Police face tougher vetting after case of serial rapist David Carrick exposed gaps
Police officers are to face tougher vetting checks after shocking gaps in processes allowed serial rapist David Carrick to remain in service for almost two decades.
A consultation has opened on new requirements to re-vet officers after misconduct cases and “mitigate any risks” that are flagged but are not severe enough to stop someone from joining a force.
Anyone unable to hold the most basic level of vetting clearance “should be dismissed from policing”, the College of Policing said, while those with higher levels of checks could be demoted.
There was already a presumption that anyone with a criminal conviction or caution should not pass vetting, especially for violent offences, dishonesty or targeting vulnerable people.
Carrick was able to pass two rounds of police vetting despite the official recording of nine incidents, including rape and violent assault, because he was never prosecuted.
The new vetting guidance does not clearly describe what action forces should take against serving officers or new applicants who are accused of serious offences, but not convicted.
Andy Marsh, chief executive of the College of Policing, said: “The changes to police vetting we are consulting on are vital if we are to start rebuilding trust with our communities.
“The dreadful crimes committed by police officers and staff exposed over recent months are compounded by the fact some of them flew under the radar because opportunities to detect them were missed.
“It is paramount that the public have total confidence in our ability to find officers who do not belong in our ranks.”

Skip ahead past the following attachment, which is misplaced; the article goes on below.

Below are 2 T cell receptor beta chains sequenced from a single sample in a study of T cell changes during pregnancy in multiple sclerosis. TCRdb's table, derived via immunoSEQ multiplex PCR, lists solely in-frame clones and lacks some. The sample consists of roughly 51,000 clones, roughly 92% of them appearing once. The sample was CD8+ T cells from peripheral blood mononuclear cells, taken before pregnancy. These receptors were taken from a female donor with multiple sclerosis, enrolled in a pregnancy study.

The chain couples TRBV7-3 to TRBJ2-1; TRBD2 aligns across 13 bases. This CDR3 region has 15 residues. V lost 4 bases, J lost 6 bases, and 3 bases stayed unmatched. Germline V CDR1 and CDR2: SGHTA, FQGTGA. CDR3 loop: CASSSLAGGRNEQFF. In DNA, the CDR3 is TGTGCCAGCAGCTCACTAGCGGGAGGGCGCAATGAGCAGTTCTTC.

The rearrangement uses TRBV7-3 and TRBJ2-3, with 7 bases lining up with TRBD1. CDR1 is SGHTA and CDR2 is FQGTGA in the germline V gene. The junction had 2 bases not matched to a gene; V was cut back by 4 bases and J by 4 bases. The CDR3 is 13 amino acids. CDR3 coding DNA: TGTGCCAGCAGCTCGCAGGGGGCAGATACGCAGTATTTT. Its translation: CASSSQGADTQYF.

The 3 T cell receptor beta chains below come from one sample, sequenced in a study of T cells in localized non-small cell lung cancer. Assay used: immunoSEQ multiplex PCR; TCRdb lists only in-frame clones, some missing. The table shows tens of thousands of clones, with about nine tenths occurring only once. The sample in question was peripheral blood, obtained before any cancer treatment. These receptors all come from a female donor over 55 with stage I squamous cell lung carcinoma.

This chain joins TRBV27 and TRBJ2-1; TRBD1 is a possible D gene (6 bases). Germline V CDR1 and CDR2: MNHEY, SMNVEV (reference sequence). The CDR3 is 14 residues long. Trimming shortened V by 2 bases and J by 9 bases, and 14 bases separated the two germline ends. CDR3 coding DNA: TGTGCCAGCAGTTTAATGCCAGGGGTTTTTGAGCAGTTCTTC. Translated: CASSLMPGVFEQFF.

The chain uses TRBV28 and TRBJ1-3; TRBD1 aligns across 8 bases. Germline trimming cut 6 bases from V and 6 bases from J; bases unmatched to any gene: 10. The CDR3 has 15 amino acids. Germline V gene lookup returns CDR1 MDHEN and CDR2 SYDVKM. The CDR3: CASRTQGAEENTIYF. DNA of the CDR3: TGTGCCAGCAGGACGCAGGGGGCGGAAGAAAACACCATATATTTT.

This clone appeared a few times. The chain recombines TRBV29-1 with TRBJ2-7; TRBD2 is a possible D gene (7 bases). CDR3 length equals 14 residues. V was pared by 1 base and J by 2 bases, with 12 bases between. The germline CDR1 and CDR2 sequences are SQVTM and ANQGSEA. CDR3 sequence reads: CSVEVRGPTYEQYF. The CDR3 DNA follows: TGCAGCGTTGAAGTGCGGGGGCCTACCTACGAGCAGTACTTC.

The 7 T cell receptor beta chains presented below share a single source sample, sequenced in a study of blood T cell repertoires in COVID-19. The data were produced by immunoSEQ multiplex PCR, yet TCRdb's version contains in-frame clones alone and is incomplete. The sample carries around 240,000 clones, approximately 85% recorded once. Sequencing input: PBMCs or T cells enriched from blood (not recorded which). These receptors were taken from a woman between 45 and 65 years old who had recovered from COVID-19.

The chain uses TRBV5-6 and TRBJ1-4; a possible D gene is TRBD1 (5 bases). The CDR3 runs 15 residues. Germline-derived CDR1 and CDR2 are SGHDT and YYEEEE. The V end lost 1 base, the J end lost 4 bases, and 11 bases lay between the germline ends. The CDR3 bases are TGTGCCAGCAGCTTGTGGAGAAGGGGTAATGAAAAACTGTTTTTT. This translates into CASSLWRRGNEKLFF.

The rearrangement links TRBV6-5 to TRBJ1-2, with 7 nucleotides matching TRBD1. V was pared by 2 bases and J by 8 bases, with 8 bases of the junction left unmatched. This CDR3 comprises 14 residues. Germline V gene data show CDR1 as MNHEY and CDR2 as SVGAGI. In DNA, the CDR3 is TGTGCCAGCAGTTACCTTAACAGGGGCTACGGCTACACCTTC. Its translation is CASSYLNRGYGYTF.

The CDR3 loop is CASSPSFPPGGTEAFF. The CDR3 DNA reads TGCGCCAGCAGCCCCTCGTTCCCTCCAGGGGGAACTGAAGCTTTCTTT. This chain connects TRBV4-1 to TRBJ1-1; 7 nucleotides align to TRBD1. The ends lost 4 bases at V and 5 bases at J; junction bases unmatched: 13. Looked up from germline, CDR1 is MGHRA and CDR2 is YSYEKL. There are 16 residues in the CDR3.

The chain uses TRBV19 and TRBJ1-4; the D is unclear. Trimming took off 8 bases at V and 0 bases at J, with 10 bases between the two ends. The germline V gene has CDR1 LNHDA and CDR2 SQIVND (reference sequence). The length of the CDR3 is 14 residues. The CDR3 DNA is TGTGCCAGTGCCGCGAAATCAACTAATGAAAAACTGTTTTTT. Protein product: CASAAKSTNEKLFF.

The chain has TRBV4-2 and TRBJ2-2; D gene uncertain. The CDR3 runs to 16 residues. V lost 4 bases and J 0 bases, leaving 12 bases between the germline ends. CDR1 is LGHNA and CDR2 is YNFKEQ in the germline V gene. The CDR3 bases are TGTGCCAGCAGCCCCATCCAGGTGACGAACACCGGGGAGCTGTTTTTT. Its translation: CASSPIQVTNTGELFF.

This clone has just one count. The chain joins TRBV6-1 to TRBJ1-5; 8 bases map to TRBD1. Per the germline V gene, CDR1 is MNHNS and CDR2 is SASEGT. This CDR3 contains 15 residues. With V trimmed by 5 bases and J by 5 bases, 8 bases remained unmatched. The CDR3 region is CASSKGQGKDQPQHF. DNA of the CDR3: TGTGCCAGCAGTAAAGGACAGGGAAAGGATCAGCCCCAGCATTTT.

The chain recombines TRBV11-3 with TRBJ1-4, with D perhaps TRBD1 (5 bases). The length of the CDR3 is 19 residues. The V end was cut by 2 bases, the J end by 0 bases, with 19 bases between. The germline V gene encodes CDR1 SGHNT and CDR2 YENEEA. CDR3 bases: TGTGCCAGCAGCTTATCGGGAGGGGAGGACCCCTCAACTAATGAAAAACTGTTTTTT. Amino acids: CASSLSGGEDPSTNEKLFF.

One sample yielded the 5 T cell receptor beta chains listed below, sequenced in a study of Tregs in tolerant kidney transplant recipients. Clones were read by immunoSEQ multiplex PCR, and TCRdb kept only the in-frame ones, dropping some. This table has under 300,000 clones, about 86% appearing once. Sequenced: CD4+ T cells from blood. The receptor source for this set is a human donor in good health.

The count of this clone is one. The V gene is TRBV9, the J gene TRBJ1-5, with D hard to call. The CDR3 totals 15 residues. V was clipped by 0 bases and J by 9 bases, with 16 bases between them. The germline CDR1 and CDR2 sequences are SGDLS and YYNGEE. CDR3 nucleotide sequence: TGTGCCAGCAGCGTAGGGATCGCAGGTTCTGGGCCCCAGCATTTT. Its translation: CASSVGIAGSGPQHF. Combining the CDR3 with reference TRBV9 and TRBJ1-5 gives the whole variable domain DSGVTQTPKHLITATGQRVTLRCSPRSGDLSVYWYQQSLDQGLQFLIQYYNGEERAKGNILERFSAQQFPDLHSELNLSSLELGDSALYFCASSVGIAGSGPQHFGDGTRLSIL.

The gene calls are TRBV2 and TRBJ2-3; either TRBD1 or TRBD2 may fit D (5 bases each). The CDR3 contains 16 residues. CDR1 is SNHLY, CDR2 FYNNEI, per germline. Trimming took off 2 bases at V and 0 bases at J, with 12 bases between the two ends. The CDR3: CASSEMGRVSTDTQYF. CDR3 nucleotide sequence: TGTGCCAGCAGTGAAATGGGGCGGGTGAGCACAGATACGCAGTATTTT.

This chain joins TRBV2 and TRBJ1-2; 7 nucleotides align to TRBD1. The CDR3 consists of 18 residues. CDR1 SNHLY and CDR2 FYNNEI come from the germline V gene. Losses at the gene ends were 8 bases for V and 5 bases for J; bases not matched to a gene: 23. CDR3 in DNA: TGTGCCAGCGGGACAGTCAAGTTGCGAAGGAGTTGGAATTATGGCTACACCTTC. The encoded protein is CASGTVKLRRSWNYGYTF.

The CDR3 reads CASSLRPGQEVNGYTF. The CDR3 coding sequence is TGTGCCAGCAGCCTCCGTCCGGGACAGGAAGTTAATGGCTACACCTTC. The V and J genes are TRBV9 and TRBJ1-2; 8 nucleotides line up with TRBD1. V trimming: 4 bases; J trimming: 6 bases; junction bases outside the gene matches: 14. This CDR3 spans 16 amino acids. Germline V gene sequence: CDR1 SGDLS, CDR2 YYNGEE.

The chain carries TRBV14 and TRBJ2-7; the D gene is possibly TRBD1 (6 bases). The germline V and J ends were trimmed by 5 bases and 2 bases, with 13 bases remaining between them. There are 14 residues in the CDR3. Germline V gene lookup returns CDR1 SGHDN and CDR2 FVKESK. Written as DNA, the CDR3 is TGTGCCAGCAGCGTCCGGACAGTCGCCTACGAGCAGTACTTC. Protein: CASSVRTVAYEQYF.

But he said that vetting was only “one part of the jigsaw” and that wider efforts were needed to improve police culture and stop officers “turning a blind eye, or join in, with a locker room attitude of complicity”.
Vetting teams are also to be accredited, in a similar way to how police firearms training is licensed, meaning that standards can be better regulated.
Policing minister Chris Philp welcomed the changes and said policing must “root out all unacceptable behaviour from its ranks”, as well as stop unsuitable officers from joining.
The national police lead for vetting, chief constable Debbie Tedds, said that every police officer and member of staff was being run through the police national database to check for concerning information and incidents that may not have resulted in a formal conviction.
“We know we have a long way to go, but significant amounts of work are being done to ensure vetting is as thorough and regular as it can be,” she added.
The home secretary asked the College of Policing to strengthen the vetting code of practice after Carrick admitted his horrific crimes in January.
Carrick has been jailed for 49 offences, representing more than 70 instances of rape and serious sexual offending, against multiple women over 17 years.
He started his campaign of abuse before joining the Metropolitan Police, with the force investigating him in 2000 for allegedly harassing and burgling a former partner after refusing to accept the end of the relationship.
No charges were brought and when he was vetted as part of his application to join the same force the following year, he passed the checks and was allowed to become a constable.
Carrick should have been re-vetted after 10 years of service but delays caused by huge backlogs in the Metropolitan Police meant that the check did not take place until 2017 – six years late.